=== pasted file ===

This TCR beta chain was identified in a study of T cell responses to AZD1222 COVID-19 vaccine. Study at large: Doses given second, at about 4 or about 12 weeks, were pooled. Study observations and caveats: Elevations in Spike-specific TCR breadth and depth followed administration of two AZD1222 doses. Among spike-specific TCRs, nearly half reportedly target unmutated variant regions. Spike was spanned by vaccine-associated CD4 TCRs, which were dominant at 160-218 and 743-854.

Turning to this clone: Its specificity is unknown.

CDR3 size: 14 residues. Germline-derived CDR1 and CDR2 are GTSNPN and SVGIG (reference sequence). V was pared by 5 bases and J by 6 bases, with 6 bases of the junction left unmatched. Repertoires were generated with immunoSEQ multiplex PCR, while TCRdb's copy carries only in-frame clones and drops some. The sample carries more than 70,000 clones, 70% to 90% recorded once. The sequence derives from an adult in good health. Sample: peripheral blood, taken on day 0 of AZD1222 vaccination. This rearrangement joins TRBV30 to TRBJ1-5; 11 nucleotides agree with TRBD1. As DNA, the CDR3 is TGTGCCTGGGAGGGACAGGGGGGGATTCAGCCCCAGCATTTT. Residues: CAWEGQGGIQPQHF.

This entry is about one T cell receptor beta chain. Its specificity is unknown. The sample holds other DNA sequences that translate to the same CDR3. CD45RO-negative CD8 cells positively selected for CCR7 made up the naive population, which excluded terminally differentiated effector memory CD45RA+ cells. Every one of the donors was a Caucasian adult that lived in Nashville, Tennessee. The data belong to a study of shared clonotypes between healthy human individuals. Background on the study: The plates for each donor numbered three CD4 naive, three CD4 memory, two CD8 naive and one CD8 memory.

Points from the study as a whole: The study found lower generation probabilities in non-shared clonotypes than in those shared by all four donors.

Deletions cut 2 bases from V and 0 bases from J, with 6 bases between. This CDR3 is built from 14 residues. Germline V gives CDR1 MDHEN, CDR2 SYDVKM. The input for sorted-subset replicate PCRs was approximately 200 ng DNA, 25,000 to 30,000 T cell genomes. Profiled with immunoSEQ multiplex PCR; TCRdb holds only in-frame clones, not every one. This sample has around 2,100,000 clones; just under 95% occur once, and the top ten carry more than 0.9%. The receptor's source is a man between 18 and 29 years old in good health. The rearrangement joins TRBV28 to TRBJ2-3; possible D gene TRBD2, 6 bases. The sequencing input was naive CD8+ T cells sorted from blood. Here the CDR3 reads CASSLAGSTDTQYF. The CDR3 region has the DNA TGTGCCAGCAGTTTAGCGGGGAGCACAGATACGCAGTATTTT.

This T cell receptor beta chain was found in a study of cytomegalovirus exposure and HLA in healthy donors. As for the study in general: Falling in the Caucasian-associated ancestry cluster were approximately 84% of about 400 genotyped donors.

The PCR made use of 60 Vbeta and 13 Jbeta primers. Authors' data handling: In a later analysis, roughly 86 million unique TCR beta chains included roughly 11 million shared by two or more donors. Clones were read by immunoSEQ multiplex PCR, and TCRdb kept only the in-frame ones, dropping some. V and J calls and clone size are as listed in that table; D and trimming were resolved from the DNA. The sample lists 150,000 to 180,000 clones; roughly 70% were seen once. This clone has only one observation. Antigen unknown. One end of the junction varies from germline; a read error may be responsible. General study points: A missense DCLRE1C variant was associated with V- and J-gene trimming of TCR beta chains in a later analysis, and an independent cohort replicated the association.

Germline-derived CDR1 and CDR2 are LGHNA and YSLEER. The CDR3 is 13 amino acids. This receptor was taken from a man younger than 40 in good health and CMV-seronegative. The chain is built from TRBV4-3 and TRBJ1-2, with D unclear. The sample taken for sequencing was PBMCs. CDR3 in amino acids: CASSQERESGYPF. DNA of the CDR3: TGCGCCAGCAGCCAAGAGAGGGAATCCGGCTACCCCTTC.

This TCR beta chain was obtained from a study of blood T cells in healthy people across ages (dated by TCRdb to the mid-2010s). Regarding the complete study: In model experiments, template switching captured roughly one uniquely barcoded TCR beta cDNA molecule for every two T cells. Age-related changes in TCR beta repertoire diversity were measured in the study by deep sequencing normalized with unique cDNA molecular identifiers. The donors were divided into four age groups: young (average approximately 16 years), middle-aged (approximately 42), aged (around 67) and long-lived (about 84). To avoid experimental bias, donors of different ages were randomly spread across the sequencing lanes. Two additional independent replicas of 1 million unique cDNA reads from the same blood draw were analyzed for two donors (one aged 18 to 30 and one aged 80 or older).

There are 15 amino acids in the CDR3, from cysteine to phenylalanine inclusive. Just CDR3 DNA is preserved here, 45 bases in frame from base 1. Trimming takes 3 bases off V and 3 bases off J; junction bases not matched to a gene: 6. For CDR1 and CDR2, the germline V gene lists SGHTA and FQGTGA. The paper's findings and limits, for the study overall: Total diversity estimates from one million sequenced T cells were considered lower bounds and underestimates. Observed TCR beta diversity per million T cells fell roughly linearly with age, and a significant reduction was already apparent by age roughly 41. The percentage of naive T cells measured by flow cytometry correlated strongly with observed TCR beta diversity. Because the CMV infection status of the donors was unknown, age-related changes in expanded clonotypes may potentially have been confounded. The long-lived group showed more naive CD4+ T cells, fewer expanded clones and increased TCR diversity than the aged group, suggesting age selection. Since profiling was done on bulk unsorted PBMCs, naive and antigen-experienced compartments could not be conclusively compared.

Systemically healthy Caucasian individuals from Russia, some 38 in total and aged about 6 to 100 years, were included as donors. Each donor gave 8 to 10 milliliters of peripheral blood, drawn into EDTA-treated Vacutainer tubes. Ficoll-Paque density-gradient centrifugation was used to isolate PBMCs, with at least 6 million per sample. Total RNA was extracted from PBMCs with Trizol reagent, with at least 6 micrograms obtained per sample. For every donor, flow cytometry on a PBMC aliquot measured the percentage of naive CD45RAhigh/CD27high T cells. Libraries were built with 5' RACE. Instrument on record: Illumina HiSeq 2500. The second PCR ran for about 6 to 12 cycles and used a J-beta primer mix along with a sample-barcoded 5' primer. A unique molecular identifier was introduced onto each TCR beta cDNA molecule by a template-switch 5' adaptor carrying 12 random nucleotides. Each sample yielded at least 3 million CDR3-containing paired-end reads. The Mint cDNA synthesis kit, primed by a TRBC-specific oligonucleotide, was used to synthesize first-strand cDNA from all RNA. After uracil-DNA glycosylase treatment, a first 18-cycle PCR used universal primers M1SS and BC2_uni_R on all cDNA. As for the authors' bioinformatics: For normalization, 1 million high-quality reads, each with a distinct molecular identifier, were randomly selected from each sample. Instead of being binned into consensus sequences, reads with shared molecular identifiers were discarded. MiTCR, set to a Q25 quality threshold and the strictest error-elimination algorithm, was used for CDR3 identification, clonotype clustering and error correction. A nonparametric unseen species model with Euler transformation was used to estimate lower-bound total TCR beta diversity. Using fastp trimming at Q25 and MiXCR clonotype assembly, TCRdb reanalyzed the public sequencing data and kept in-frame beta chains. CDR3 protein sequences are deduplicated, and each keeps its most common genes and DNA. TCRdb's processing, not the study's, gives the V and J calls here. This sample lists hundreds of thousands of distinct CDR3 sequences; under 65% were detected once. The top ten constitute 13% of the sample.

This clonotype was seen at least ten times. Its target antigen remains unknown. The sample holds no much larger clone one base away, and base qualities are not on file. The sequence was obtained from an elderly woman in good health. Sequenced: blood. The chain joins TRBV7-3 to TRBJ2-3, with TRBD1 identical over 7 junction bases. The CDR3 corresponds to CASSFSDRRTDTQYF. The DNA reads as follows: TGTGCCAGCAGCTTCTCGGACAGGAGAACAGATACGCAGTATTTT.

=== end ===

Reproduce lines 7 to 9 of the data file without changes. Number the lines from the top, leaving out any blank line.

This T cell receptor beta chain was found in a study of cytomegalovirus exposure and HLA in healthy donors. As for the study in general: Falling in the Caucasian-associated ancestry cluster were approximately 84% of about 400 genotyped donors.

The PCR made use of 60 Vbeta and 13 Jbeta primers. Authors' data handling: In a later analysis, roughly 86 million unique TCR beta chains included roughly 11 million shared by two or more donors. Clones were read by immunoSEQ multiplex PCR, and TCRdb kept only the in-frame ones, dropping some. V and J calls and clone size are as listed in that table; D and trimming were resolved from the DNA. The sample lists 150,000 to 180,000 clones; roughly 70% were seen once. This clone has only one observation. Antigen unknown. One end of the junction varies from germline; a read error may be responsible. General study points: A missense DCLRE1C variant was associated with V- and J-gene trimming of TCR beta chains in a later analysis, and an independent cohort replicated the association.

Germline-derived CDR1 and CDR2 are LGHNA and YSLEER. The CDR3 is 13 amino acids. This receptor was taken from a man younger than 40 in good health and CMV-seronegative. The chain is built from TRBV4-3 and TRBJ1-2, with D unclear. The sample taken for sequencing was PBMCs. CDR3 in amino acids: CASSQERESGYPF. DNA of the CDR3: TGCGCCAGCAGCCAAGAGAGGGAATCCGGCTACCCCTTC.